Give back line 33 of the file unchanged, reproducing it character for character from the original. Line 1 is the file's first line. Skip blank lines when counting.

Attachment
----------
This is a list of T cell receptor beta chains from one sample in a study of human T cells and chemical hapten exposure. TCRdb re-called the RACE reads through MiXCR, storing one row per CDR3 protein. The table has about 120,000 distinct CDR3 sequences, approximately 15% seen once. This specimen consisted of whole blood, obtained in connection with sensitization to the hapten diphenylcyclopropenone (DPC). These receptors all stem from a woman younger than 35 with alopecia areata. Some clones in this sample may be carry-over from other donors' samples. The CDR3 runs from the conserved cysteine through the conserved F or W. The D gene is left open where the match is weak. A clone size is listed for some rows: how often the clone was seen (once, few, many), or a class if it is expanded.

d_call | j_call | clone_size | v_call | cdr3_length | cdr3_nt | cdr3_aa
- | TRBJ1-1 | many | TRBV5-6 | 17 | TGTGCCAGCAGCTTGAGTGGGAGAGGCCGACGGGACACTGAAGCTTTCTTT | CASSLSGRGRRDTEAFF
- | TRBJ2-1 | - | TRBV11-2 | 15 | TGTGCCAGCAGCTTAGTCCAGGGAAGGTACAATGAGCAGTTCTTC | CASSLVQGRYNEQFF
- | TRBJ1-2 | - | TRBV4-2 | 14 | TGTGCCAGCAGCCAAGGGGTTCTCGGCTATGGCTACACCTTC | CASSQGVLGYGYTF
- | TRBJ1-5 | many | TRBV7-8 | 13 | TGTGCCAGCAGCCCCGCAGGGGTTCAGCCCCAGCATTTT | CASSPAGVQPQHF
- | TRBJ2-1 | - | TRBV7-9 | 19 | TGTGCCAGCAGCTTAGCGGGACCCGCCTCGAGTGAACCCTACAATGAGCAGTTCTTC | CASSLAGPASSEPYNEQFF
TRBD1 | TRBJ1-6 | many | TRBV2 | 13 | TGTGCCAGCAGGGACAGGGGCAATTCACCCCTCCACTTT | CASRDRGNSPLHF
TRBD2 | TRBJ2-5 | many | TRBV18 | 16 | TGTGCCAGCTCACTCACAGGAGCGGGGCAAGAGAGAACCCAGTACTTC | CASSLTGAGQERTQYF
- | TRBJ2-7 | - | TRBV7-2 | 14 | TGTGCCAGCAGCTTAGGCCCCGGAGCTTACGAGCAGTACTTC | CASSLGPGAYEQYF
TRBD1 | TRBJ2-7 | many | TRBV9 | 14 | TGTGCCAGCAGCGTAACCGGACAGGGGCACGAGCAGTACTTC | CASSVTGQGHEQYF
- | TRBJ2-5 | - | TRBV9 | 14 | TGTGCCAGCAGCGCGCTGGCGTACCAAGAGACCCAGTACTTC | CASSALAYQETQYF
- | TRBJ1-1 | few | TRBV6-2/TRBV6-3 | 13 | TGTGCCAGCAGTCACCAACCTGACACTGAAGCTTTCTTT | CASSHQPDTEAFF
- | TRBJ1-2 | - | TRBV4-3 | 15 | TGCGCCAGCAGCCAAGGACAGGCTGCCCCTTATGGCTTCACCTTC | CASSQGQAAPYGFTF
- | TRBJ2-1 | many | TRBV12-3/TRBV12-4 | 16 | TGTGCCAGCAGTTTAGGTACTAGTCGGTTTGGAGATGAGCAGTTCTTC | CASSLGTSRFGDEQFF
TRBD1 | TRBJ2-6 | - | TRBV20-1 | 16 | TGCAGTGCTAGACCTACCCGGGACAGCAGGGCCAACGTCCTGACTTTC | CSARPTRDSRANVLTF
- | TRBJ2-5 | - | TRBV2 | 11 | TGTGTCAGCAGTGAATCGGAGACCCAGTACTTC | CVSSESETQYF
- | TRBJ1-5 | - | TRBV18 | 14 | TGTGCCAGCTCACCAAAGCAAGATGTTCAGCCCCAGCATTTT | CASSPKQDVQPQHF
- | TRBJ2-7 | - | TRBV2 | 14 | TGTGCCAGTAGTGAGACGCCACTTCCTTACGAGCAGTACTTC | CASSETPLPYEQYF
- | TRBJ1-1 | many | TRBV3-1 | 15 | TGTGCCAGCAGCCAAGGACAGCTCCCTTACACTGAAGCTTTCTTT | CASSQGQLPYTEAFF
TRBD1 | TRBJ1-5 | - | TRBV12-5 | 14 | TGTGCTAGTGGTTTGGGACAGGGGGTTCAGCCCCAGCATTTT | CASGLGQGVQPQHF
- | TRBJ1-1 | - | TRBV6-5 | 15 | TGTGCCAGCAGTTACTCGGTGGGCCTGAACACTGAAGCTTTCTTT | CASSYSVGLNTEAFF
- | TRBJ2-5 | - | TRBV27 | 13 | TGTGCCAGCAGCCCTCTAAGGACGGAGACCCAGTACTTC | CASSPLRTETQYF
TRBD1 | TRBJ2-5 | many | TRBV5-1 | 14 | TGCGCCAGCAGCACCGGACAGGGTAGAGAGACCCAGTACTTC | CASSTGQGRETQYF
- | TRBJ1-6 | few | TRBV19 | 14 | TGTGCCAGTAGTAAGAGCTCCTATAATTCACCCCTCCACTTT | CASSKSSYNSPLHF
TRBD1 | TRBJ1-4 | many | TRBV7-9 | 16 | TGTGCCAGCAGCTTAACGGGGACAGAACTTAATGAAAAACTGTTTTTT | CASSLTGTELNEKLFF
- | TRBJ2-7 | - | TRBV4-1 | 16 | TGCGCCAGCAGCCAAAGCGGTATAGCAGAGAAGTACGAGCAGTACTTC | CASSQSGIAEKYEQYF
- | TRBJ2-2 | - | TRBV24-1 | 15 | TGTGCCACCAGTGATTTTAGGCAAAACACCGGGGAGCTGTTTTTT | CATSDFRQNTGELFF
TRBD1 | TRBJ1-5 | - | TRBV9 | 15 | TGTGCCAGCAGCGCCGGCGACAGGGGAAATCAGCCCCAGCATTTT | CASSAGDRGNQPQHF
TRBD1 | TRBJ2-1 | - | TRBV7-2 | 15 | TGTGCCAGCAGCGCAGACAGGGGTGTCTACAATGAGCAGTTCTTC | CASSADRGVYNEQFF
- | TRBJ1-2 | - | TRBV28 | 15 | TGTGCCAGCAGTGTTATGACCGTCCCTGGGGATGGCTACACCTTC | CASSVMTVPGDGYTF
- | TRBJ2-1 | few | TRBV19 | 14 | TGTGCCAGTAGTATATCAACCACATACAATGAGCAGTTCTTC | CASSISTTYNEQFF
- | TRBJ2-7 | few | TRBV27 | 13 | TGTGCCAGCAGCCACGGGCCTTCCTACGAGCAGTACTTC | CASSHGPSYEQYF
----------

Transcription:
- | TRBJ2-7 | few | TRBV27 | 13 | TGTGCCAGCAGCCACGGGCCTTCCTACGAGCAGTACTTC | CASSHGPSYEQYF